Is That All?     (by Jon Shuler​​)

I look back now and realize that in the 1950s there began to be a specific and increasing drift away from clear truths of Holy Scripture in much of the Anglican world. Some of these steps seemed to be rather small at the time, but they gradually instilled an attitude that made breaking the scriptures more and more easy to do. Even among ordained leaders. Yet our Lord Jesus clearly taught it was not to be done!

The pathway to this sin was laid down in the nineteenth century, when many faithful people and leaders were not helped to understand the difference between believing the Holy Scriptures and making every passage of equivalent value or purpose. Much that has been written for our learning is not to be imitated, but the truth is to be learned from it all. It is one thing to know what Judas Iscariot did, it is another thing entirely to imitate him. It is one thing to balance the teaching of one place in the light of another, but an all together different matter to assert that something is untrue.

From at least the early second century, the faith of the church was summed up in the creeds in order to help all who would follow Christ Jesus to know the central truths of the gospel. They did not replace the Holy Scriptures, but they did give clarity and focus to them. In the Western Church the first of these came to be called the Apostle’s Creed, and it was considered the absolute minimum for sustaining the journey of faith. Every affirmation in that creed was based on the truth revealed in the Holy Scripture. It was to point the faithful to the truth of God’s Word. And his Word was trustworthy and true.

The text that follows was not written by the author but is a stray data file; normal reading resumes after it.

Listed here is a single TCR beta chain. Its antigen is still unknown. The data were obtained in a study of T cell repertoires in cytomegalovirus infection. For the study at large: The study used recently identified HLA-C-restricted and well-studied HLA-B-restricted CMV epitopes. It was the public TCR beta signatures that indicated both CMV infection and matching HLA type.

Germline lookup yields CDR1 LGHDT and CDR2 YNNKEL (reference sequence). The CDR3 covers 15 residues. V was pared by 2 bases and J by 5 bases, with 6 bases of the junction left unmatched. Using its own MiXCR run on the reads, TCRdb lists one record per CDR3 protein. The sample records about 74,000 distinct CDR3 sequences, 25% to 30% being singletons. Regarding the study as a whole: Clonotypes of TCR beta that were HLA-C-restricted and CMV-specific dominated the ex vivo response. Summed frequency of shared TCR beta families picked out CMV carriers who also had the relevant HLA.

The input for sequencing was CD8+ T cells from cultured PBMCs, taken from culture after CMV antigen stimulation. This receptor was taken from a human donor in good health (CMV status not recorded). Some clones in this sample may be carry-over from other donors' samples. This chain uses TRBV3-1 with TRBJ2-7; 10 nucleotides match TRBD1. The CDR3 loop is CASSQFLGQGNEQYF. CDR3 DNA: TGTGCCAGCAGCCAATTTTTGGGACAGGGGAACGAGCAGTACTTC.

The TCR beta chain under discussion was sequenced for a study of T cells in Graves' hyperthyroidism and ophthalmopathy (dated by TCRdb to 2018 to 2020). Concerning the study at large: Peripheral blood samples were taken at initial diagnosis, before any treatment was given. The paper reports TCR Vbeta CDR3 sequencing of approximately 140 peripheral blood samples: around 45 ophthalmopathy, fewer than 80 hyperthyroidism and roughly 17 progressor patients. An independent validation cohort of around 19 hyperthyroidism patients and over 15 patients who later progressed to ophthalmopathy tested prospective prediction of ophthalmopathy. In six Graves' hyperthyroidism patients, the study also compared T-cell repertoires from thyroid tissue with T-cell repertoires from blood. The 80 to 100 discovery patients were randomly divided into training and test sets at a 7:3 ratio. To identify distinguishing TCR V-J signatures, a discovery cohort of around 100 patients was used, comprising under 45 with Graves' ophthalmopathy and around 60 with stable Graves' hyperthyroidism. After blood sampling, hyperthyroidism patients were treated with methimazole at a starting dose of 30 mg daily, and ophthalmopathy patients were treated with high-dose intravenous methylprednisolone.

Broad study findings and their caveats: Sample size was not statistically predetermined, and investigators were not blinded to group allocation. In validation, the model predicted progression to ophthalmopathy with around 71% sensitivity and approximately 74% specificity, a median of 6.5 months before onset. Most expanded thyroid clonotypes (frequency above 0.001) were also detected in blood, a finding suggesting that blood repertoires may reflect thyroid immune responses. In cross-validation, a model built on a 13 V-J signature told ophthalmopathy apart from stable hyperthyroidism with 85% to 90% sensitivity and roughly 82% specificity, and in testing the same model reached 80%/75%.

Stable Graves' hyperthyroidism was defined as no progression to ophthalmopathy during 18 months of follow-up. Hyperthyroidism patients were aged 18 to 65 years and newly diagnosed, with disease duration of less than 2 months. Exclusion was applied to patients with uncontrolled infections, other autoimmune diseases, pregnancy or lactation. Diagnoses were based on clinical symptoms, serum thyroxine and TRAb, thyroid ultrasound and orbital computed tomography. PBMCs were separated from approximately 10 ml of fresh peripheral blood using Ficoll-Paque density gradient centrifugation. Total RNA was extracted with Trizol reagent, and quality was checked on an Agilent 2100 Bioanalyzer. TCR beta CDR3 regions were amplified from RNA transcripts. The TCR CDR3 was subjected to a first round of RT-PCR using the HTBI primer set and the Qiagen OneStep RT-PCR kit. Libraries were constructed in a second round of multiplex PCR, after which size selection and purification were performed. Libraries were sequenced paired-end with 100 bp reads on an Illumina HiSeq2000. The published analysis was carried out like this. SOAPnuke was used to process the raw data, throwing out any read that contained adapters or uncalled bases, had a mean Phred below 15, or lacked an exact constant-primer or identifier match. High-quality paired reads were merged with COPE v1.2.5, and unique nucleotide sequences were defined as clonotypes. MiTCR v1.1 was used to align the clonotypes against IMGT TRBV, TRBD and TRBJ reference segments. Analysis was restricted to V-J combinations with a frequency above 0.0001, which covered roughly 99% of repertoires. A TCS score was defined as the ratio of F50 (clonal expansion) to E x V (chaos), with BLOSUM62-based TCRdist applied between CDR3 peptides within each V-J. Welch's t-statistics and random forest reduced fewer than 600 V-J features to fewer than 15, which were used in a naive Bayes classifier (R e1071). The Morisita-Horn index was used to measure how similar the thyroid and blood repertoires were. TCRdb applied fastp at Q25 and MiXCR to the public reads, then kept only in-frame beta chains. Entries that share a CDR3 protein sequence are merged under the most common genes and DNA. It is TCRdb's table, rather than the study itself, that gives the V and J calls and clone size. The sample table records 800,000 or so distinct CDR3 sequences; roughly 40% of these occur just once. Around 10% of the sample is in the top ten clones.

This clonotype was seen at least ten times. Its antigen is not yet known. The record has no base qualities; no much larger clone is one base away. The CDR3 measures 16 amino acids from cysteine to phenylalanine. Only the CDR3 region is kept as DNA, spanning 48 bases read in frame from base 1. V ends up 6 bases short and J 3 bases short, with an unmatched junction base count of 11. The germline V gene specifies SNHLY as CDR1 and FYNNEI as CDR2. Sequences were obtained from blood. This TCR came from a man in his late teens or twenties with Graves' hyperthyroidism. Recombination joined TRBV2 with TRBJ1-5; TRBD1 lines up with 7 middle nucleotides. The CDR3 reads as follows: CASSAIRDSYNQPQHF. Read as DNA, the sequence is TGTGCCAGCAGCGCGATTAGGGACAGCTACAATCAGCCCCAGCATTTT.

In addition, Sunday by Sunday, the people of God heard the Holy Scriptures read, and it was the duty of the ministers of the church to expound them for the church. To depart from them was unthinkable, and whenever it happened ministers were corrected, disciplined, and if necessary removed. Believing the Holy Scriptures were true and authoritative was a matter of faith, and no one dared to argue otherwise.

All this changed in many of the historic churches of America after WWII. Nowhere more rapidly than in the Episcopal Church.

Nothing stands out more in my memory than the gradual undermining of the Apostle Paul, and the authority of his writings for Christian believers. For all the history of the church it was believed that he had been appointed by Almighty God to be a preacher and teacher of the Gentiles. He was raised up to speak to the entire non-Jewish world. His doctrine was not “his” doctrine, but the teaching of Jesus. His guidance was not “made up” but given by the Holy Spirit to the whole church. It was gospel.

The first step was to dispute his clear teaching about the Cross, then about sexual morality, and then about gender roles. Grievously, seventy-five years later, now to hold to the truth of the Holy Scripture in these and many other matters is to be spoken against and marginalized, even in churches that think themselves “orthodox.”


Next Week: Making a Lie Acceptable.

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